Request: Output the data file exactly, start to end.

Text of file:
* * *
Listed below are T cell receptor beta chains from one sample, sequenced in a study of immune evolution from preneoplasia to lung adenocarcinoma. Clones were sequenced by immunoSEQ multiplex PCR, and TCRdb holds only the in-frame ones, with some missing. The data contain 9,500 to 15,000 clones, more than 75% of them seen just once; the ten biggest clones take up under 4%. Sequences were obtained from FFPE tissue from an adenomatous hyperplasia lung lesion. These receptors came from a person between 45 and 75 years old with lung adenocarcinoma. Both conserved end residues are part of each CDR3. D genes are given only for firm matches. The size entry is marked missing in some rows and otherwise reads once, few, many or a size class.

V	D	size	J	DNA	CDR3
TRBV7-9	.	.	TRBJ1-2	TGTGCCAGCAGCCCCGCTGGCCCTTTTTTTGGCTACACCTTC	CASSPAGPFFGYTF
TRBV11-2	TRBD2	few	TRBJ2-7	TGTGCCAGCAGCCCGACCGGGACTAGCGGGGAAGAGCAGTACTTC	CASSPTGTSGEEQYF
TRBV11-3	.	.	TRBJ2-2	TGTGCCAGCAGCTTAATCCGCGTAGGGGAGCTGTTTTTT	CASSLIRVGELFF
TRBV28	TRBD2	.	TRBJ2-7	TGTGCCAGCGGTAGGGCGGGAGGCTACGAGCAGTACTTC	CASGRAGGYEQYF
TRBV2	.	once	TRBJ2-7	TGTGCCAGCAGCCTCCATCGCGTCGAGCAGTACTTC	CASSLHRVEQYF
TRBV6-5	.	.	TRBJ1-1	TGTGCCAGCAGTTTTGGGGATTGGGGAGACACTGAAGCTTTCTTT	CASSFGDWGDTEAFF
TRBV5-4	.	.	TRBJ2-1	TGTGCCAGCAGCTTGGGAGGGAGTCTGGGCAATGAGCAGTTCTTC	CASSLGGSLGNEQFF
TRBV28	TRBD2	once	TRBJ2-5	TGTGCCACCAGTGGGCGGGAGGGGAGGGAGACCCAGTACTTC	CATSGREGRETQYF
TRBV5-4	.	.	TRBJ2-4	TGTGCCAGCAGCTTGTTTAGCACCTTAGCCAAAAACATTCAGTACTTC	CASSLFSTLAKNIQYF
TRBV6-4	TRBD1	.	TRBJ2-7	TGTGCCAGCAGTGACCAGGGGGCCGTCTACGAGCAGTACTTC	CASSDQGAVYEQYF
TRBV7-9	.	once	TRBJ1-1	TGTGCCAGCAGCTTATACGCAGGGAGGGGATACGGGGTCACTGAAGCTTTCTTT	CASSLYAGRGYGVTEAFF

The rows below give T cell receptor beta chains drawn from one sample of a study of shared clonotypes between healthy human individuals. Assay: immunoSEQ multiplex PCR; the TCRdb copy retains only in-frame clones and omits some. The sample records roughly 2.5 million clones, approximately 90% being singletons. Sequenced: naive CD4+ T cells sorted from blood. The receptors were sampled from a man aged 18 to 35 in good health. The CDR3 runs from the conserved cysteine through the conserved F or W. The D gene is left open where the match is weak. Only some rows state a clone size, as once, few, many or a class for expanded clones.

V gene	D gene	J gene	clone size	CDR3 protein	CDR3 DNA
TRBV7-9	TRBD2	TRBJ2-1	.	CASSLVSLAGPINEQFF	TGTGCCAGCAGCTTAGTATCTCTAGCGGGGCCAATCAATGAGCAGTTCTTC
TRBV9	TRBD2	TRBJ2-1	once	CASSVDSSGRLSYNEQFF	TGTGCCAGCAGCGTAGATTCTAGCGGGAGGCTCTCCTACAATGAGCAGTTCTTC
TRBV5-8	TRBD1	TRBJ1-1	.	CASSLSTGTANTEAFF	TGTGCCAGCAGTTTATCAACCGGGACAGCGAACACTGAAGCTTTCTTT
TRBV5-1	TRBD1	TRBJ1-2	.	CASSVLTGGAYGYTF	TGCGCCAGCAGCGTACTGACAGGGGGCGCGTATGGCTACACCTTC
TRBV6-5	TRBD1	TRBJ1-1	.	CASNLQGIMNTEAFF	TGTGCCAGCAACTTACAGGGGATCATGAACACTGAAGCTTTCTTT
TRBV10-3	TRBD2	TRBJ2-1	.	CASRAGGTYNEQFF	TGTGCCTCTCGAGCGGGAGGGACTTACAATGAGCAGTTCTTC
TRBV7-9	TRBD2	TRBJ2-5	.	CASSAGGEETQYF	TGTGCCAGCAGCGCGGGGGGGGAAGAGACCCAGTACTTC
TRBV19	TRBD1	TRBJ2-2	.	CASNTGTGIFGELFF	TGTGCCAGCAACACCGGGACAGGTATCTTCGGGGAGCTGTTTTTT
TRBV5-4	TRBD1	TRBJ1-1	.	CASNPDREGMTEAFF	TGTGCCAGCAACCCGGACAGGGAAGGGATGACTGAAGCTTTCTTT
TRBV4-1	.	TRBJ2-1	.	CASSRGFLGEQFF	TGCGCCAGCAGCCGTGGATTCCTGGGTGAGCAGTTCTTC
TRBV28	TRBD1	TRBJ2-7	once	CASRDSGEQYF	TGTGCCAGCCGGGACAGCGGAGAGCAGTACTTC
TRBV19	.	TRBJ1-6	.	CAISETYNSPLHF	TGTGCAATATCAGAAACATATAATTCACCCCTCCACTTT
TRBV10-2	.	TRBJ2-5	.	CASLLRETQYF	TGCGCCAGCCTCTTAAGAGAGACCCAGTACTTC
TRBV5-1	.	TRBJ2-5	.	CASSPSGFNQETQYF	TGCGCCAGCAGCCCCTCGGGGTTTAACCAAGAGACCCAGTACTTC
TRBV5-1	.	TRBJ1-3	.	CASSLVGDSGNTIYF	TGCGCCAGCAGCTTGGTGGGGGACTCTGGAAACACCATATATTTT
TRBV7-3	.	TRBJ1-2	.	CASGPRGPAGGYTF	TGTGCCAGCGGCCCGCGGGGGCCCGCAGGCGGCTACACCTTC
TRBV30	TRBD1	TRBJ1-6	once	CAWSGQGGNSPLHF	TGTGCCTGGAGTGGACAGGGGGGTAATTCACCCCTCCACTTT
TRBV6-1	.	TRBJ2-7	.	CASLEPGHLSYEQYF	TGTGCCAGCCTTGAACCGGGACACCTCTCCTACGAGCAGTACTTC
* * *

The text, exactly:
Listed below are T cell receptor beta chains from one sample, sequenced in a study of immune evolution from preneoplasia to lung adenocarcinoma. Clones were sequenced by immunoSEQ multiplex PCR, and TCRdb holds only the in-frame ones, with some missing. The data contain 9,500 to 15,000 clones, more than 75% of them seen just once; the ten biggest clones take up under 4%. Sequences were obtained from FFPE tissue from an adenomatous hyperplasia lung lesion. These receptors came from a person between 45 and 75 years old with lung adenocarcinoma. Both conserved end residues are part of each CDR3. D genes are given only for firm matches. The size entry is marked missing in some rows and otherwise reads once, few, many or a size class.

V	D	size	J	DNA	CDR3
TRBV7-9	.	.	TRBJ1-2	TGTGCCAGCAGCCCCGCTGGCCCTTTTTTTGGCTACACCTTC	CASSPAGPFFGYTF
TRBV11-2	TRBD2	few	TRBJ2-7	TGTGCCAGCAGCCCGACCGGGACTAGCGGGGAAGAGCAGTACTTC	CASSPTGTSGEEQYF
TRBV11-3	.	.	TRBJ2-2	TGTGCCAGCAGCTTAATCCGCGTAGGGGAGCTGTTTTTT	CASSLIRVGELFF
TRBV28	TRBD2	.	TRBJ2-7	TGTGCCAGCGGTAGGGCGGGAGGCTACGAGCAGTACTTC	CASGRAGGYEQYF
TRBV2	.	once	TRBJ2-7	TGTGCCAGCAGCCTCCATCGCGTCGAGCAGTACTTC	CASSLHRVEQYF
TRBV6-5	.	.	TRBJ1-1	TGTGCCAGCAGTTTTGGGGATTGGGGAGACACTGAAGCTTTCTTT	CASSFGDWGDTEAFF
TRBV5-4	.	.	TRBJ2-1	TGTGCCAGCAGCTTGGGAGGGAGTCTGGGCAATGAGCAGTTCTTC	CASSLGGSLGNEQFF
TRBV28	TRBD2	once	TRBJ2-5	TGTGCCACCAGTGGGCGGGAGGGGAGGGAGACCCAGTACTTC	CATSGREGRETQYF
TRBV5-4	.	.	TRBJ2-4	TGTGCCAGCAGCTTGTTTAGCACCTTAGCCAAAAACATTCAGTACTTC	CASSLFSTLAKNIQYF
TRBV6-4	TRBD1	.	TRBJ2-7	TGTGCCAGCAGTGACCAGGGGGCCGTCTACGAGCAGTACTTC	CASSDQGAVYEQYF
TRBV7-9	.	once	TRBJ1-1	TGTGCCAGCAGCTTATACGCAGGGAGGGGATACGGGGTCACTGAAGCTTTCTTT	CASSLYAGRGYGVTEAFF

The rows below give T cell receptor beta chains drawn from one sample of a study of shared clonotypes between healthy human individuals. Assay: immunoSEQ multiplex PCR; the TCRdb copy retains only in-frame clones and omits some. The sample records roughly 2.5 million clones, approximately 90% being singletons. Sequenced: naive CD4+ T cells sorted from blood. The receptors were sampled from a man aged 18 to 35 in good health. The CDR3 runs from the conserved cysteine through the conserved F or W. The D gene is left open where the match is weak. Only some rows state a clone size, as once, few, many or a class for expanded clones.

V gene	D gene	J gene	clone size	CDR3 protein	CDR3 DNA
TRBV7-9	TRBD2	TRBJ2-1	.	CASSLVSLAGPINEQFF	TGTGCCAGCAGCTTAGTATCTCTAGCGGGGCCAATCAATGAGCAGTTCTTC
TRBV9	TRBD2	TRBJ2-1	once	CASSVDSSGRLSYNEQFF	TGTGCCAGCAGCGTAGATTCTAGCGGGAGGCTCTCCTACAATGAGCAGTTCTTC
TRBV5-8	TRBD1	TRBJ1-1	.	CASSLSTGTANTEAFF	TGTGCCAGCAGTTTATCAACCGGGACAGCGAACACTGAAGCTTTCTTT
TRBV5-1	TRBD1	TRBJ1-2	.	CASSVLTGGAYGYTF	TGCGCCAGCAGCGTACTGACAGGGGGCGCGTATGGCTACACCTTC
TRBV6-5	TRBD1	TRBJ1-1	.	CASNLQGIMNTEAFF	TGTGCCAGCAACTTACAGGGGATCATGAACACTGAAGCTTTCTTT
TRBV10-3	TRBD2	TRBJ2-1	.	CASRAGGTYNEQFF	TGTGCCTCTCGAGCGGGAGGGACTTACAATGAGCAGTTCTTC
TRBV7-9	TRBD2	TRBJ2-5	.	CASSAGGEETQYF	TGTGCCAGCAGCGCGGGGGGGGAAGAGACCCAGTACTTC
TRBV19	TRBD1	TRBJ2-2	.	CASNTGTGIFGELFF	TGTGCCAGCAACACCGGGACAGGTATCTTCGGGGAGCTGTTTTTT
TRBV5-4	TRBD1	TRBJ1-1	.	CASNPDREGMTEAFF	TGTGCCAGCAACCCGGACAGGGAAGGGATGACTGAAGCTTTCTTT
TRBV4-1	.	TRBJ2-1	.	CASSRGFLGEQFF	TGCGCCAGCAGCCGTGGATTCCTGGGTGAGCAGTTCTTC
TRBV28	TRBD1	TRBJ2-7	once	CASRDSGEQYF	TGTGCCAGCCGGGACAGCGGAGAGCAGTACTTC
TRBV19	.	TRBJ1-6	.	CAISETYNSPLHF	TGTGCAATATCAGAAACATATAATTCACCCCTCCACTTT
TRBV10-2	.	TRBJ2-5	.	CASLLRETQYF	TGCGCCAGCCTCTTAAGAGAGACCCAGTACTTC
TRBV5-1	.	TRBJ2-5	.	CASSPSGFNQETQYF	TGCGCCAGCAGCCCCTCGGGGTTTAACCAAGAGACCCAGTACTTC
TRBV5-1	.	TRBJ1-3	.	CASSLVGDSGNTIYF	TGCGCCAGCAGCTTGGTGGGGGACTCTGGAAACACCATATATTTT
TRBV7-3	.	TRBJ1-2	.	CASGPRGPAGGYTF	TGTGCCAGCGGCCCGCGGGGGCCCGCAGGCGGCTACACCTTC
TRBV30	TRBD1	TRBJ1-6	once	CAWSGQGGNSPLHF	TGTGCCTGGAGTGGACAGGGGGGTAATTCACCCCTCCACTTT
TRBV6-1	.	TRBJ2-7	.	CASLEPGHLSYEQYF	TGTGCCAGCCTTGAACCGGGACACCTCTCCTACGAGCAGTACTTC